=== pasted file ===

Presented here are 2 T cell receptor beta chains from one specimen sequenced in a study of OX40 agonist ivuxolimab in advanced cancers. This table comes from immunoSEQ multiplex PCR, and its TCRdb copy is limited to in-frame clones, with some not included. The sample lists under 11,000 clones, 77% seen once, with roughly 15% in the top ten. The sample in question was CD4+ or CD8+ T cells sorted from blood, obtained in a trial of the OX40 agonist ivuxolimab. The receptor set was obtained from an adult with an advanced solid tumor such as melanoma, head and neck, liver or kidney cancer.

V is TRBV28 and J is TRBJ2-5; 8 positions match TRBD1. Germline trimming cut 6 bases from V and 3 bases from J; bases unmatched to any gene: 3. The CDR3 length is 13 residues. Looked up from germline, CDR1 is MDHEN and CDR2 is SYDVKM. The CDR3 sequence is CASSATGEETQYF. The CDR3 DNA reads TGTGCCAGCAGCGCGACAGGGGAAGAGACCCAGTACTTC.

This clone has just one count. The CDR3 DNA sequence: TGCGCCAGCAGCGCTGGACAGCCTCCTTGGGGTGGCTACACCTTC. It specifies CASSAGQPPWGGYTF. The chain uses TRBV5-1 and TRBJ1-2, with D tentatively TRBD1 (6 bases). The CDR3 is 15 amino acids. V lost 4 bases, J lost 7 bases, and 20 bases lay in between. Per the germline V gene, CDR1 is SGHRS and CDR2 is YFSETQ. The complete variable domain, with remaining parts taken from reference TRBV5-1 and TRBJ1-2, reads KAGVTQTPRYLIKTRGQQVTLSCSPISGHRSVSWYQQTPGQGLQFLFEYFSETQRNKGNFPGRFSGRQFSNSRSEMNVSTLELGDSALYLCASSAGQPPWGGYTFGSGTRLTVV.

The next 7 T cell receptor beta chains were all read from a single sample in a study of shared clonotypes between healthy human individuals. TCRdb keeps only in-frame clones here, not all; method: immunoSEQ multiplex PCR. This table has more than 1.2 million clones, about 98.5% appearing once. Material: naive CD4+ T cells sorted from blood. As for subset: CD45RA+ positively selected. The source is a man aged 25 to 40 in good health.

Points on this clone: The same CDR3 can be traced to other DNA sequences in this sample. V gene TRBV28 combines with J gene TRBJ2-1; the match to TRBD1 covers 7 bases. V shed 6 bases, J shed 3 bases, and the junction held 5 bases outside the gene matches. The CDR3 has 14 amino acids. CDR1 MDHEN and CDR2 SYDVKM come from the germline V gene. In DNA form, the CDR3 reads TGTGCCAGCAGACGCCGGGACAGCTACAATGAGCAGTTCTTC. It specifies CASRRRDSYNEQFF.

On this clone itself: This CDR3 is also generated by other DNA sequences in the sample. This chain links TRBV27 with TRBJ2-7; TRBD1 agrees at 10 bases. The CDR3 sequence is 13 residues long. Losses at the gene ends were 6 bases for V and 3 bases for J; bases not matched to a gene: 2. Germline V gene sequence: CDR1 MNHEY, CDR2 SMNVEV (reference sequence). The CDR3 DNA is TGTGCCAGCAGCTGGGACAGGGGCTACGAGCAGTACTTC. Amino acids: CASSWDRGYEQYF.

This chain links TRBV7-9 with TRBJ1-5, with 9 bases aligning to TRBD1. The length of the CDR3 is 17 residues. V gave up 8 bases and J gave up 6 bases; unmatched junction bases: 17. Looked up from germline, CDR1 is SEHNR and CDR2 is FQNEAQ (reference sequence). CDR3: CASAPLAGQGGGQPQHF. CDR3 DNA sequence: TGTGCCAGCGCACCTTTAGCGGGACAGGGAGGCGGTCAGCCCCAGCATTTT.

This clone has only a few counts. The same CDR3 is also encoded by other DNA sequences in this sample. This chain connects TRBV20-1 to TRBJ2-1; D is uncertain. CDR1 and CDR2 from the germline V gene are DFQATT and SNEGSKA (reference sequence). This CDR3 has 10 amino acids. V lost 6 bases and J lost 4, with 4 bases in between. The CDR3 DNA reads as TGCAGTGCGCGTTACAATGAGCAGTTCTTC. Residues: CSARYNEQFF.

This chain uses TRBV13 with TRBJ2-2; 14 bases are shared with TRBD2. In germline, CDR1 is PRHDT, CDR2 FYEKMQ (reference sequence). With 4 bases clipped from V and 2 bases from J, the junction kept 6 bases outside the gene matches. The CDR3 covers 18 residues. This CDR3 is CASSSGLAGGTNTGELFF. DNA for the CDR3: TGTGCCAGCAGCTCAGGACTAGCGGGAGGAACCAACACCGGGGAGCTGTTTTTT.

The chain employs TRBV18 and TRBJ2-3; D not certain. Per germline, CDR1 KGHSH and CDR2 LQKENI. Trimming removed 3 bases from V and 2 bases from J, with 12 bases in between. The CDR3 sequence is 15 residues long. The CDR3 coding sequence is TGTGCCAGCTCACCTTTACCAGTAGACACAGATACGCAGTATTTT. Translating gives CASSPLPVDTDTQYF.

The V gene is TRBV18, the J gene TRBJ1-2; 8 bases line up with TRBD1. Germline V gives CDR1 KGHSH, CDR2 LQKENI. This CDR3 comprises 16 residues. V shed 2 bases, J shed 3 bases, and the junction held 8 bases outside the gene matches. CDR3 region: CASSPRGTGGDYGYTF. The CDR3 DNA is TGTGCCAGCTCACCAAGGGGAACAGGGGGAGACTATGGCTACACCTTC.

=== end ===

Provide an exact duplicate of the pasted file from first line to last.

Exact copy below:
Presented here are 2 T cell receptor beta chains from one specimen sequenced in a study of OX40 agonist ivuxolimab in advanced cancers. This table comes from immunoSEQ multiplex PCR, and its TCRdb copy is limited to in-frame clones, with some not included. The sample lists under 11,000 clones, 77% seen once, with roughly 15% in the top ten. The sample in question was CD4+ or CD8+ T cells sorted from blood, obtained in a trial of the OX40 agonist ivuxolimab. The receptor set was obtained from an adult with an advanced solid tumor such as melanoma, head and neck, liver or kidney cancer.

V is TRBV28 and J is TRBJ2-5; 8 positions match TRBD1. Germline trimming cut 6 bases from V and 3 bases from J; bases unmatched to any gene: 3. The CDR3 length is 13 residues. Looked up from germline, CDR1 is MDHEN and CDR2 is SYDVKM. The CDR3 sequence is CASSATGEETQYF. The CDR3 DNA reads TGTGCCAGCAGCGCGACAGGGGAAGAGACCCAGTACTTC.

This clone has just one count. The CDR3 DNA sequence: TGCGCCAGCAGCGCTGGACAGCCTCCTTGGGGTGGCTACACCTTC. It specifies CASSAGQPPWGGYTF. The chain uses TRBV5-1 and TRBJ1-2, with D tentatively TRBD1 (6 bases). The CDR3 is 15 amino acids. V lost 4 bases, J lost 7 bases, and 20 bases lay in between. Per the germline V gene, CDR1 is SGHRS and CDR2 is YFSETQ. The complete variable domain, with remaining parts taken from reference TRBV5-1 and TRBJ1-2, reads KAGVTQTPRYLIKTRGQQVTLSCSPISGHRSVSWYQQTPGQGLQFLFEYFSETQRNKGNFPGRFSGRQFSNSRSEMNVSTLELGDSALYLCASSAGQPPWGGYTFGSGTRLTVV.

The next 7 T cell receptor beta chains were all read from a single sample in a study of shared clonotypes between healthy human individuals. TCRdb keeps only in-frame clones here, not all; method: immunoSEQ multiplex PCR. This table has more than 1.2 million clones, about 98.5% appearing once. Material: naive CD4+ T cells sorted from blood. As for subset: CD45RA+ positively selected. The source is a man aged 25 to 40 in good health.

Points on this clone: The same CDR3 can be traced to other DNA sequences in this sample. V gene TRBV28 combines with J gene TRBJ2-1; the match to TRBD1 covers 7 bases. V shed 6 bases, J shed 3 bases, and the junction held 5 bases outside the gene matches. The CDR3 has 14 amino acids. CDR1 MDHEN and CDR2 SYDVKM come from the germline V gene. In DNA form, the CDR3 reads TGTGCCAGCAGACGCCGGGACAGCTACAATGAGCAGTTCTTC. It specifies CASRRRDSYNEQFF.

On this clone itself: This CDR3 is also generated by other DNA sequences in the sample. This chain links TRBV27 with TRBJ2-7; TRBD1 agrees at 10 bases. The CDR3 sequence is 13 residues long. Losses at the gene ends were 6 bases for V and 3 bases for J; bases not matched to a gene: 2. Germline V gene sequence: CDR1 MNHEY, CDR2 SMNVEV (reference sequence). The CDR3 DNA is TGTGCCAGCAGCTGGGACAGGGGCTACGAGCAGTACTTC. Amino acids: CASSWDRGYEQYF.

This chain links TRBV7-9 with TRBJ1-5, with 9 bases aligning to TRBD1. The length of the CDR3 is 17 residues. V gave up 8 bases and J gave up 6 bases; unmatched junction bases: 17. Looked up from germline, CDR1 is SEHNR and CDR2 is FQNEAQ (reference sequence). CDR3: CASAPLAGQGGGQPQHF. CDR3 DNA sequence: TGTGCCAGCGCACCTTTAGCGGGACAGGGAGGCGGTCAGCCCCAGCATTTT.

This clone has only a few counts. The same CDR3 is also encoded by other DNA sequences in this sample. This chain connects TRBV20-1 to TRBJ2-1; D is uncertain. CDR1 and CDR2 from the germline V gene are DFQATT and SNEGSKA (reference sequence). This CDR3 has 10 amino acids. V lost 6 bases and J lost 4, with 4 bases in between. The CDR3 DNA reads as TGCAGTGCGCGTTACAATGAGCAGTTCTTC. Residues: CSARYNEQFF.

This chain uses TRBV13 with TRBJ2-2; 14 bases are shared with TRBD2. In germline, CDR1 is PRHDT, CDR2 FYEKMQ (reference sequence). With 4 bases clipped from V and 2 bases from J, the junction kept 6 bases outside the gene matches. The CDR3 covers 18 residues. This CDR3 is CASSSGLAGGTNTGELFF. DNA for the CDR3: TGTGCCAGCAGCTCAGGACTAGCGGGAGGAACCAACACCGGGGAGCTGTTTTTT.

The chain employs TRBV18 and TRBJ2-3; D not certain. Per germline, CDR1 KGHSH and CDR2 LQKENI. Trimming removed 3 bases from V and 2 bases from J, with 12 bases in between. The CDR3 sequence is 15 residues long. The CDR3 coding sequence is TGTGCCAGCTCACCTTTACCAGTAGACACAGATACGCAGTATTTT. Translating gives CASSPLPVDTDTQYF.

The V gene is TRBV18, the J gene TRBJ1-2; 8 bases line up with TRBD1. Germline V gives CDR1 KGHSH, CDR2 LQKENI. This CDR3 comprises 16 residues. V shed 2 bases, J shed 3 bases, and the junction held 8 bases outside the gene matches. CDR3 region: CASSPRGTGGDYGYTF. The CDR3 DNA is TGTGCCAGCTCACCAAGGGGAACAGGGGGAGACTATGGCTACACCTTC.